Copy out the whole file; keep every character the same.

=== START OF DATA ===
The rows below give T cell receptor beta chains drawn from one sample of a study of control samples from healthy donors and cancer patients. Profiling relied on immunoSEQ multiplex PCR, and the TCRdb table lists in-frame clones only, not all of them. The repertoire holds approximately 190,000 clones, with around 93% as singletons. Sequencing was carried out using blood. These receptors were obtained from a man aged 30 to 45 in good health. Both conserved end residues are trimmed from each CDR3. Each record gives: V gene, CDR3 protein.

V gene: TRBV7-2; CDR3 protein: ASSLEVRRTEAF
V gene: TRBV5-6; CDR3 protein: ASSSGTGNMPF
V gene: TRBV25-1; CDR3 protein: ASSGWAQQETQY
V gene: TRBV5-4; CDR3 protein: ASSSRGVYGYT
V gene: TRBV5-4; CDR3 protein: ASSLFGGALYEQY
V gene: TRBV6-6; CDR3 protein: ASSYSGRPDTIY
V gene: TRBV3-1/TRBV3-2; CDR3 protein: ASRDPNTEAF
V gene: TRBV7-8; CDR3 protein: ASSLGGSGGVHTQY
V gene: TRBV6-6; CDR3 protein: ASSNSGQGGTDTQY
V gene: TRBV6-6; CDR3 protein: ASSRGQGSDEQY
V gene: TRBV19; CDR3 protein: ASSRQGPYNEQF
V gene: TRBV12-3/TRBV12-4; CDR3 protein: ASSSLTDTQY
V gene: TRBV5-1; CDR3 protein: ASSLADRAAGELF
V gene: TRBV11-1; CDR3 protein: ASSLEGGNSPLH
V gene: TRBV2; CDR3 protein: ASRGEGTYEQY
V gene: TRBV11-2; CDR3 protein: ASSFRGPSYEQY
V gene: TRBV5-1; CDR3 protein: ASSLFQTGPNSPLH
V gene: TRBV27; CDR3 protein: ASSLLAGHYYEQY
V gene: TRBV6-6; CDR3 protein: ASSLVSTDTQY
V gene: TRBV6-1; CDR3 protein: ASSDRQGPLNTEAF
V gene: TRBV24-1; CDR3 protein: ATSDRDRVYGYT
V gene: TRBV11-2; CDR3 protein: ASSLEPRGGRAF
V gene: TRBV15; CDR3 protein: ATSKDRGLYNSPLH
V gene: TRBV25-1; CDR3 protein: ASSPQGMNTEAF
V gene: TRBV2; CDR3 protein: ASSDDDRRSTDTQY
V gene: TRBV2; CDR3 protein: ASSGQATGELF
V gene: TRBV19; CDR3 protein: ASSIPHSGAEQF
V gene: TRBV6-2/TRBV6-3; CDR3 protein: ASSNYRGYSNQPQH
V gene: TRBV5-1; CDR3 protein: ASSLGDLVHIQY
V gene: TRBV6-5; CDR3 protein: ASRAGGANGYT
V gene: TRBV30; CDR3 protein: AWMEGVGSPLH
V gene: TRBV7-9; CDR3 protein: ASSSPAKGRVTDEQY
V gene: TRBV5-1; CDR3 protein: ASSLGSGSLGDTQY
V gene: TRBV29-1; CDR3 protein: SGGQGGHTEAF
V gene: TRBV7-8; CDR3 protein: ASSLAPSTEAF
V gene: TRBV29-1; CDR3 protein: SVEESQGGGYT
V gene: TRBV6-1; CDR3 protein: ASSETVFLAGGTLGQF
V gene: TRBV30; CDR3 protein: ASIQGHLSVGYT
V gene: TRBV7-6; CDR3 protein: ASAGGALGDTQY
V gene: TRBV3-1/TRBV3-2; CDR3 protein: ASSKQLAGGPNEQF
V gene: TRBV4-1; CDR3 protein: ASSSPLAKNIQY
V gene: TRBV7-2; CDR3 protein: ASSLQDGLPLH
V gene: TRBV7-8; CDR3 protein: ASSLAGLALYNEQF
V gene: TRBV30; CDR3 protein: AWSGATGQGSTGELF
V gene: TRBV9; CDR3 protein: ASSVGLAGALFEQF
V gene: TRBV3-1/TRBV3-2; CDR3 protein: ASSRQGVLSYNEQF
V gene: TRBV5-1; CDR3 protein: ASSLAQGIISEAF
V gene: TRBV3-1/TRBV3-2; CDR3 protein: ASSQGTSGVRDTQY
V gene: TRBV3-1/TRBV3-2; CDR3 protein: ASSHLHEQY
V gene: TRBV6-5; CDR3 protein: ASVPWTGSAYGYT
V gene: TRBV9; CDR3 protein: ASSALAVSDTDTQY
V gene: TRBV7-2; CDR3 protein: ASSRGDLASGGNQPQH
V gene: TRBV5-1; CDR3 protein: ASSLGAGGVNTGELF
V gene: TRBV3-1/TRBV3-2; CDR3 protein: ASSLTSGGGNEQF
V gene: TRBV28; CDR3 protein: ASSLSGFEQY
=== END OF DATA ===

The rows below give T cell receptor beta chains drawn from one sample of a study of control samples from healthy donors and cancer patients. Profiling relied on immunoSEQ multiplex PCR, and the TCRdb table lists in-frame clones only, not all of them. The repertoire holds approximately 190,000 clones, with around 93% as singletons. Sequencing was carried out using blood. These receptors were obtained from a man aged 30 to 45 in good health. Both conserved end residues are trimmed from each CDR3. Each record gives: V gene, CDR3 protein.

V gene: TRBV7-2; CDR3 protein: ASSLEVRRTEAF
V gene: TRBV5-6; CDR3 protein: ASSSGTGNMPF
V gene: TRBV25-1; CDR3 protein: ASSGWAQQETQY
V gene: TRBV5-4; CDR3 protein: ASSSRGVYGYT
V gene: TRBV5-4; CDR3 protein: ASSLFGGALYEQY
V gene: TRBV6-6; CDR3 protein: ASSYSGRPDTIY
V gene: TRBV3-1/TRBV3-2; CDR3 protein: ASRDPNTEAF
V gene: TRBV7-8; CDR3 protein: ASSLGGSGGVHTQY
V gene: TRBV6-6; CDR3 protein: ASSNSGQGGTDTQY
V gene: TRBV6-6; CDR3 protein: ASSRGQGSDEQY
V gene: TRBV19; CDR3 protein: ASSRQGPYNEQF
V gene: TRBV12-3/TRBV12-4; CDR3 protein: ASSSLTDTQY
V gene: TRBV5-1; CDR3 protein: ASSLADRAAGELF
V gene: TRBV11-1; CDR3 protein: ASSLEGGNSPLH
V gene: TRBV2; CDR3 protein: ASRGEGTYEQY
V gene: TRBV11-2; CDR3 protein: ASSFRGPSYEQY
V gene: TRBV5-1; CDR3 protein: ASSLFQTGPNSPLH
V gene: TRBV27; CDR3 protein: ASSLLAGHYYEQY
V gene: TRBV6-6; CDR3 protein: ASSLVSTDTQY
V gene: TRBV6-1; CDR3 protein: ASSDRQGPLNTEAF
V gene: TRBV24-1; CDR3 protein: ATSDRDRVYGYT
V gene: TRBV11-2; CDR3 protein: ASSLEPRGGRAF
V gene: TRBV15; CDR3 protein: ATSKDRGLYNSPLH
V gene: TRBV25-1; CDR3 protein: ASSPQGMNTEAF
V gene: TRBV2; CDR3 protein: ASSDDDRRSTDTQY
V gene: TRBV2; CDR3 protein: ASSGQATGELF
V gene: TRBV19; CDR3 protein: ASSIPHSGAEQF
V gene: TRBV6-2/TRBV6-3; CDR3 protein: ASSNYRGYSNQPQH
V gene: TRBV5-1; CDR3 protein: ASSLGDLVHIQY
V gene: TRBV6-5; CDR3 protein: ASRAGGANGYT
V gene: TRBV30; CDR3 protein: AWMEGVGSPLH
V gene: TRBV7-9; CDR3 protein: ASSSPAKGRVTDEQY
V gene: TRBV5-1; CDR3 protein: ASSLGSGSLGDTQY
V gene: TRBV29-1; CDR3 protein: SGGQGGHTEAF
V gene: TRBV7-8; CDR3 protein: ASSLAPSTEAF
V gene: TRBV29-1; CDR3 protein: SVEESQGGGYT
V gene: TRBV6-1; CDR3 protein: ASSETVFLAGGTLGQF
V gene: TRBV30; CDR3 protein: ASIQGHLSVGYT
V gene: TRBV7-6; CDR3 protein: ASAGGALGDTQY
V gene: TRBV3-1/TRBV3-2; CDR3 protein: ASSKQLAGGPNEQF
V gene: TRBV4-1; CDR3 protein: ASSSPLAKNIQY
V gene: TRBV7-2; CDR3 protein: ASSLQDGLPLH
V gene: TRBV7-8; CDR3 protein: ASSLAGLALYNEQF
V gene: TRBV30; CDR3 protein: AWSGATGQGSTGELF
V gene: TRBV9; CDR3 protein: ASSVGLAGALFEQF
V gene: TRBV3-1/TRBV3-2; CDR3 protein: ASSRQGVLSYNEQF
V gene: TRBV5-1; CDR3 protein: ASSLAQGIISEAF
V gene: TRBV3-1/TRBV3-2; CDR3 protein: ASSQGTSGVRDTQY
V gene: TRBV3-1/TRBV3-2; CDR3 protein: ASSHLHEQY
V gene: TRBV6-5; CDR3 protein: ASVPWTGSAYGYT
V gene: TRBV9; CDR3 protein: ASSALAVSDTDTQY
V gene: TRBV7-2; CDR3 protein: ASSRGDLASGGNQPQH
V gene: TRBV5-1; CDR3 protein: ASSLGAGGVNTGELF
V gene: TRBV3-1/TRBV3-2; CDR3 protein: ASSLTSGGGNEQF
V gene: TRBV28; CDR3 protein: ASSLSGFEQY